Just a quick note to advise that the Beginning Quilting class scheduled to begin 4/24/21 at Stitch N Quilt has been postponed. We anticipate rescheduling the class to start in mid-June.
Pattern: Yellow Brick Road from Atkinson Designs
Core class will be piecing the top.
Add-on segments include quilt prep/basting, walking foot quilting and binding/label.
A library card is your ticket to a wide range of quilting resources:
My local library sponsors Crafternoons, CraftTEAs, embroidery groups, knitting groups, etc.
Some libraries even lend sewing machines. Check out this cool post about a Singer Featherweight Lending Library.
Library cards are usually FREE or have a nominal fee (say $25.00/year).
As life begins to return to normal, libraries are starting to reopen. I challenge you to do the following 5 things:
Support your local library by donating gently used books (quilting and otherwise) to your local Friends of the Library group or any Better World Books donation bins that you might find in your community.
Hard to believe that retirement from being a public school teacher is less than 3 years away.
There’s been much discussion in our house lately about what retirement might look like. Of course, hubby’s cancer can reappear at any time, but as he’s moved to longer intervals between check-ups, he’s been more willing to think about the future.
The biggies as a couple:
All of those are important, BUT…the quilter in me is wondering:
(1) My future sewing space is likely to be a small bedroom in our next house, rather than the expansive space I currently have. This is totally fine as I spend most of my time sewing in a small alcove or outside on the porch anyway.
(2) RV quilting appears to be much like packing for a retreat or sewing class. I think I’m in good shape here! Depending on how much travel we do, it might be worth duplicating my day-to-day sewing basket to make a dedicated travel/class version so I quit borrowing supplies from my main sewing basket! Several members of the RV Quilters FB group also recommend cutting and bagging all projects before you hit the road. Most plan for one main project like a throw size quilt plus 2-3 smaller projects like a pillow, table runner, potholders, etc. Some sort of handwork project (embroidery, appliqué, knitting or crocheting) was also recommended.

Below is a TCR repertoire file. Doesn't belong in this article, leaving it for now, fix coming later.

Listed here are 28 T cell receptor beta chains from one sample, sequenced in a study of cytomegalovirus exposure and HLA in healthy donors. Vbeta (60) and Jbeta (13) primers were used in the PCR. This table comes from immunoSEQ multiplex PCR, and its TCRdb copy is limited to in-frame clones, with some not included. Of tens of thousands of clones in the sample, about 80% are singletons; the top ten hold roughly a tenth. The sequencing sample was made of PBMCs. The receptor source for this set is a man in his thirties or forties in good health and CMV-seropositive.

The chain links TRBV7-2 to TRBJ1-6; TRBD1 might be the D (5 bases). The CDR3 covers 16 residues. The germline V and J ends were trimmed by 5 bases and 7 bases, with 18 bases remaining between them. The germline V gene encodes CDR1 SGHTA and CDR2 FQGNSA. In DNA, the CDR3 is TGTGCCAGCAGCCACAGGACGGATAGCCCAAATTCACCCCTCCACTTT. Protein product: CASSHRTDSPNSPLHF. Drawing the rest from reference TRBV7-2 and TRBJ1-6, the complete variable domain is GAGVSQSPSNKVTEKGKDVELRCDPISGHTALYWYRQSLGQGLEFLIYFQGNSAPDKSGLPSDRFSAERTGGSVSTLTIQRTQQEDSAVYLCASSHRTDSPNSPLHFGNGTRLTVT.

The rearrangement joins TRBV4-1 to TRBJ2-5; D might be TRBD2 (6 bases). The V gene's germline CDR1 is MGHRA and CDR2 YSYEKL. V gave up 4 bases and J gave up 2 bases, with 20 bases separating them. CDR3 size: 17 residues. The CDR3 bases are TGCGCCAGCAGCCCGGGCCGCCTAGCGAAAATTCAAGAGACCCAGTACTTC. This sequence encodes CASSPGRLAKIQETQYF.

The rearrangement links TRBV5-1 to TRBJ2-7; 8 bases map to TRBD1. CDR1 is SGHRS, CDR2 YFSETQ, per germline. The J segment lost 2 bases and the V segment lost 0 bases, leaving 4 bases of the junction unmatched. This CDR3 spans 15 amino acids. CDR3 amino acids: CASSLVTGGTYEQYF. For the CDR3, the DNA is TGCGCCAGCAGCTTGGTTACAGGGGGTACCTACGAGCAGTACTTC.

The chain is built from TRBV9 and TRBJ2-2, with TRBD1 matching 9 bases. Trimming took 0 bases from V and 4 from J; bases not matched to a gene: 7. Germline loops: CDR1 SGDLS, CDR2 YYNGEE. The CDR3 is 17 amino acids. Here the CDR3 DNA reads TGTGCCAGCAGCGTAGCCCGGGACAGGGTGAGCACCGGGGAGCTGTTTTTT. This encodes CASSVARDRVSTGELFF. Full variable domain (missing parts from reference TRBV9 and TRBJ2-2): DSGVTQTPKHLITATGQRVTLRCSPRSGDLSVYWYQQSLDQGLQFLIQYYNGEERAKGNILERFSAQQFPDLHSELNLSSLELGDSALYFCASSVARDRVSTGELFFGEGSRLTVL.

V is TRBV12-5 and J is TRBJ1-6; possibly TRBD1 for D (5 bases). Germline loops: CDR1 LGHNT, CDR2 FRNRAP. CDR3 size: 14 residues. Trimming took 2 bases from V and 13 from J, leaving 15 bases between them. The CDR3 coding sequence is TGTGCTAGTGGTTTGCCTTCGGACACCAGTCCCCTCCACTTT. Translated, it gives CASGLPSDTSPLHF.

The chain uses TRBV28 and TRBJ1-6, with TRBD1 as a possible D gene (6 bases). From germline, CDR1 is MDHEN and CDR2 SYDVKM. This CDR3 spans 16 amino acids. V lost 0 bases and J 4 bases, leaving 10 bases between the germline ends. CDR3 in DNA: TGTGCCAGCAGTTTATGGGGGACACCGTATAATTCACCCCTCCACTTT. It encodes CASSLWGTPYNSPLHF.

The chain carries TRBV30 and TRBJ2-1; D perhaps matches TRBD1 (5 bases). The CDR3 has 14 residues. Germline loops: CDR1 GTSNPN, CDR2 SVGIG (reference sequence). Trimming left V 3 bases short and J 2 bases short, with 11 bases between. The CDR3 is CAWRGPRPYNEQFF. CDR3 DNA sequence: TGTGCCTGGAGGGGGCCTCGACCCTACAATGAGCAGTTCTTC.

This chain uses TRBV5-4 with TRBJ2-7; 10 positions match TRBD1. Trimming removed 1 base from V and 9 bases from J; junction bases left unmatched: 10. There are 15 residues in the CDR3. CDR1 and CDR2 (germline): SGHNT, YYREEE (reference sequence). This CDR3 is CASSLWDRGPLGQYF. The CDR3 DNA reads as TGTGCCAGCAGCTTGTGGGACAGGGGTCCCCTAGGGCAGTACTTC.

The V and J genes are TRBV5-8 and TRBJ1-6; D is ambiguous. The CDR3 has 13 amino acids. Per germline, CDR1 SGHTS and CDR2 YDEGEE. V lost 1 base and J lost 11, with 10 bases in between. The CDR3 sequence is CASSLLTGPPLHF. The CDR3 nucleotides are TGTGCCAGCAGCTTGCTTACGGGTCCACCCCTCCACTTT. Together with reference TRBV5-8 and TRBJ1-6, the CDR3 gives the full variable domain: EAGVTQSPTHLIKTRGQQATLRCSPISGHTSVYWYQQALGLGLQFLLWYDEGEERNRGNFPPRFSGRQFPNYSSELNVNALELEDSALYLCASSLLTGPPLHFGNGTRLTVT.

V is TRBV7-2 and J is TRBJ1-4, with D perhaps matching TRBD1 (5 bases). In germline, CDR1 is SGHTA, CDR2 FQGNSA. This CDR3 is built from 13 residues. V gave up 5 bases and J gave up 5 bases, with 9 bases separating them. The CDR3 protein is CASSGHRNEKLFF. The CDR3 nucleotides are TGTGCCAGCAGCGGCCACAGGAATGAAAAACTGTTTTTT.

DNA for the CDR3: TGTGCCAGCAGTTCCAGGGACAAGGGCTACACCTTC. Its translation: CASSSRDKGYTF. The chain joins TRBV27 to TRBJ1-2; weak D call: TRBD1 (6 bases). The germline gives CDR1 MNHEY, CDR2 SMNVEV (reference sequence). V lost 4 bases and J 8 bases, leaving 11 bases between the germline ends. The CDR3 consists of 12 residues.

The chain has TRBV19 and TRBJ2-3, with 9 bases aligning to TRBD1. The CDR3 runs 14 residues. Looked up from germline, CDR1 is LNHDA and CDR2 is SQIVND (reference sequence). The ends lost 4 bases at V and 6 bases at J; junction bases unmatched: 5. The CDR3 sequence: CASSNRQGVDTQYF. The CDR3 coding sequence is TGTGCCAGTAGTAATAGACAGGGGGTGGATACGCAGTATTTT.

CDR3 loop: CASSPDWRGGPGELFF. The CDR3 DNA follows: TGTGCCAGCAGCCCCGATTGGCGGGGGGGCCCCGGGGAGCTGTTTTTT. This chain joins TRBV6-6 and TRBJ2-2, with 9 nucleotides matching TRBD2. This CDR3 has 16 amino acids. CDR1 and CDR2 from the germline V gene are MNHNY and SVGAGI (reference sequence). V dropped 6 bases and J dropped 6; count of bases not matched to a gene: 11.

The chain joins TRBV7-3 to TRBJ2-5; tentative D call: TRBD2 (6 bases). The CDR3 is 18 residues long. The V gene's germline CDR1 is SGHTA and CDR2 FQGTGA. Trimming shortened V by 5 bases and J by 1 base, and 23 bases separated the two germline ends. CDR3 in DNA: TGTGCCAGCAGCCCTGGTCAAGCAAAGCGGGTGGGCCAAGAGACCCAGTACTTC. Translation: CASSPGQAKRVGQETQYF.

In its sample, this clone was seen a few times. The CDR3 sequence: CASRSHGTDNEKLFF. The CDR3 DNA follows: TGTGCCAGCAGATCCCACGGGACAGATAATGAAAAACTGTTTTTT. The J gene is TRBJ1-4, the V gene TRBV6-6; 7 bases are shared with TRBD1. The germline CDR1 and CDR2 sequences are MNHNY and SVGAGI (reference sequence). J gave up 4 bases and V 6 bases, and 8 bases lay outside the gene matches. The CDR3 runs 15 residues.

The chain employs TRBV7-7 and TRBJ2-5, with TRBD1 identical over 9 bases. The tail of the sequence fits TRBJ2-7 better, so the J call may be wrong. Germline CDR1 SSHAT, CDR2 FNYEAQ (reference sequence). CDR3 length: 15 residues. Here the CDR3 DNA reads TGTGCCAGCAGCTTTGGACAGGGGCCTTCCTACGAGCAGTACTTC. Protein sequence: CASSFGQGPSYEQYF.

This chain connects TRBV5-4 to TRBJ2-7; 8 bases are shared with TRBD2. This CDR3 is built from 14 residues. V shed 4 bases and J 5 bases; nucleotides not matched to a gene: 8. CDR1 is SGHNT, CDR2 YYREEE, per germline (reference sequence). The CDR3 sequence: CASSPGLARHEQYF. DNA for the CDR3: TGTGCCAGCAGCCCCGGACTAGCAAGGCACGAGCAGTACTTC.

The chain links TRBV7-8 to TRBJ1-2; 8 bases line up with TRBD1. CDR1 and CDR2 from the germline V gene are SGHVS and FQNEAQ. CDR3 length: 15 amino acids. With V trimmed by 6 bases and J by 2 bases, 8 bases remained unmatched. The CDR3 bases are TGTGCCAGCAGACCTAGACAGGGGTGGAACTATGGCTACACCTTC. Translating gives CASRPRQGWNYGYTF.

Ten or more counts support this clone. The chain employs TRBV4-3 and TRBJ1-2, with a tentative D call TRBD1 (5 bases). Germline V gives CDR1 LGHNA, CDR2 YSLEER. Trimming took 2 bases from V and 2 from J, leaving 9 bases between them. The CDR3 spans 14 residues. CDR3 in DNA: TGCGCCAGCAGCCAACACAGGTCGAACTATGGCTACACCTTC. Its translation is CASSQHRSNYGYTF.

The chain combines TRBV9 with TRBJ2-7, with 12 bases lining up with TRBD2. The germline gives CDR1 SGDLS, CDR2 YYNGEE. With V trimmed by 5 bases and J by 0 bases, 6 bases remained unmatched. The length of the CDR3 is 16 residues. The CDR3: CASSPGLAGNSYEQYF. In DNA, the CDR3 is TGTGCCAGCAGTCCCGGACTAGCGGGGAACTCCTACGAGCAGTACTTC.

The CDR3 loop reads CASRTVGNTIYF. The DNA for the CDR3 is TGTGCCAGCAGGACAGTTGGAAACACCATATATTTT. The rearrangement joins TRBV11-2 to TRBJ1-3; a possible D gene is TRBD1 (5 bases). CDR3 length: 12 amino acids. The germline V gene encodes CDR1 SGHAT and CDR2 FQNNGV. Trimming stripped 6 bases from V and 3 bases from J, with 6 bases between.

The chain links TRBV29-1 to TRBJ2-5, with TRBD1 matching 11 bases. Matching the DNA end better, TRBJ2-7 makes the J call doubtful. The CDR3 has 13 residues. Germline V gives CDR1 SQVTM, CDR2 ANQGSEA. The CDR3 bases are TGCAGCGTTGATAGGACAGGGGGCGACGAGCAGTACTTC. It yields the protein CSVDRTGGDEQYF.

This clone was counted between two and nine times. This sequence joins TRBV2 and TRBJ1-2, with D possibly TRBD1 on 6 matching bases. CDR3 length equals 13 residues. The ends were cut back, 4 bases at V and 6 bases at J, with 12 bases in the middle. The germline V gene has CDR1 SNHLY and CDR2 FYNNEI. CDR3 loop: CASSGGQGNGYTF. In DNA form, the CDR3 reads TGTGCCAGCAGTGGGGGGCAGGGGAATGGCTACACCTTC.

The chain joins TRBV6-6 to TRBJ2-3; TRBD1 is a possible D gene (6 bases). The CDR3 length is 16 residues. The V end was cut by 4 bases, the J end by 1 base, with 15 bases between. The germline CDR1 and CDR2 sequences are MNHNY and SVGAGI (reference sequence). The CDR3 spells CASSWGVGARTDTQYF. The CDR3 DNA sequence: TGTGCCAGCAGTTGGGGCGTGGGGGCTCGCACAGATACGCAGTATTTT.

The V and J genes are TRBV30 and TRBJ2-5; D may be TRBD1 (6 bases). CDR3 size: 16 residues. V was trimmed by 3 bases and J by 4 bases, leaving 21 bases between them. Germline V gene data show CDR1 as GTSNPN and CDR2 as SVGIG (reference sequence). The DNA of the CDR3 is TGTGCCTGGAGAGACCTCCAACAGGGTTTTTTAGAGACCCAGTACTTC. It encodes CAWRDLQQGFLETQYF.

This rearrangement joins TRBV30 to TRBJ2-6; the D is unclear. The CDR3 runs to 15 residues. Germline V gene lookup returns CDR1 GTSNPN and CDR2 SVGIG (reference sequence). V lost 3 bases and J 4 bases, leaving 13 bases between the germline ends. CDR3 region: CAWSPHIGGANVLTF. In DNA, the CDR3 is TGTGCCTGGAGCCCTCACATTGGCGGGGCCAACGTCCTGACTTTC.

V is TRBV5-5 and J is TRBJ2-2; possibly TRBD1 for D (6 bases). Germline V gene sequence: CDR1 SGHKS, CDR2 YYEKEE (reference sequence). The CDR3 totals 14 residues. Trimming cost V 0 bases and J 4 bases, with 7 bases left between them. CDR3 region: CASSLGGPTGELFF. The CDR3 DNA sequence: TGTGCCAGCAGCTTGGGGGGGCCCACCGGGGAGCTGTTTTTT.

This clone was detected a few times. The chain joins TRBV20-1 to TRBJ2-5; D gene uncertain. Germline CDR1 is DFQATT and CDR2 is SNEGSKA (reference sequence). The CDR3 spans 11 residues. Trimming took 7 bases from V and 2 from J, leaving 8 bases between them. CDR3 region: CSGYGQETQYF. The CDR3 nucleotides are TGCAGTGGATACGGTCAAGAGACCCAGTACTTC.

(3) Retirement will be a time to explore art quilting, landscape quilts and any sewing techniques that interest me (serger, heirloom, garment sewing). I plan to participate in as much sewing/quilting destination travel as possible in the early years of retirement. I envision making many throw/lap size quilts for charity that I will quilt myself, but larger quilts will continue to go to the longarmer.
Then there’s the other question…how much fabric and supply stash do I need as we transition into retirement?
There seems to be two schools of thought on this subject: (a) retirement = poverty, so you’d better buy everything you can while you’re still working and (b) I earned it, so I’m going to spend whatever I want because I deserve it (said the 80 year old who purchased the TOL Bernina machine – you go girl!).
I’m somewhere between the two.
I realize it’s still at least two years away, but here’s my thinking:
It’s funny how things have shifted over the past 30 years. When bought my first home, I basically started with very little in the way of sewing equipment. The stash and supplies grew over the years. As I head toward retirement, I find myself getting back to an “expanded basic” status highly desirable.:-)